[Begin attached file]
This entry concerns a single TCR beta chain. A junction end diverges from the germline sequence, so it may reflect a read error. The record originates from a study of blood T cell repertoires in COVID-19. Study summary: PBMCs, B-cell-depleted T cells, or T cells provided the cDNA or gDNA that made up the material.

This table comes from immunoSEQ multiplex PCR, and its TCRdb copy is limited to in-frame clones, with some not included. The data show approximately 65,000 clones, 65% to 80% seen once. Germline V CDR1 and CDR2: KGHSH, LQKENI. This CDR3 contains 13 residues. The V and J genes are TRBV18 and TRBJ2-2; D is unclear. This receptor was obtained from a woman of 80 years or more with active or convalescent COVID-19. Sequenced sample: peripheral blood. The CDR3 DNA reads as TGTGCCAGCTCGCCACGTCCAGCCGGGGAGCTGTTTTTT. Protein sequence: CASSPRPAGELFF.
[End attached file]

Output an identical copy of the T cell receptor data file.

This entry concerns a single TCR beta chain. A junction end diverges from the germline sequence, so it may reflect a read error. The record originates from a study of blood T cell repertoires in COVID-19. Study summary: PBMCs, B-cell-depleted T cells, or T cells provided the cDNA or gDNA that made up the material.

This table comes from immunoSEQ multiplex PCR, and its TCRdb copy is limited to in-frame clones, with some not included. The data show approximately 65,000 clones, 65% to 80% seen once. Germline V CDR1 and CDR2: KGHSH, LQKENI. This CDR3 contains 13 residues. The V and J genes are TRBV18 and TRBJ2-2; D is unclear. This receptor was obtained from a woman of 80 years or more with active or convalescent COVID-19. Sequenced sample: peripheral blood. The CDR3 DNA reads as TGTGCCAGCTCGCCACGTCCAGCCGGGGAGCTGTTTTTT. Protein sequence: CASSPRPAGELFF.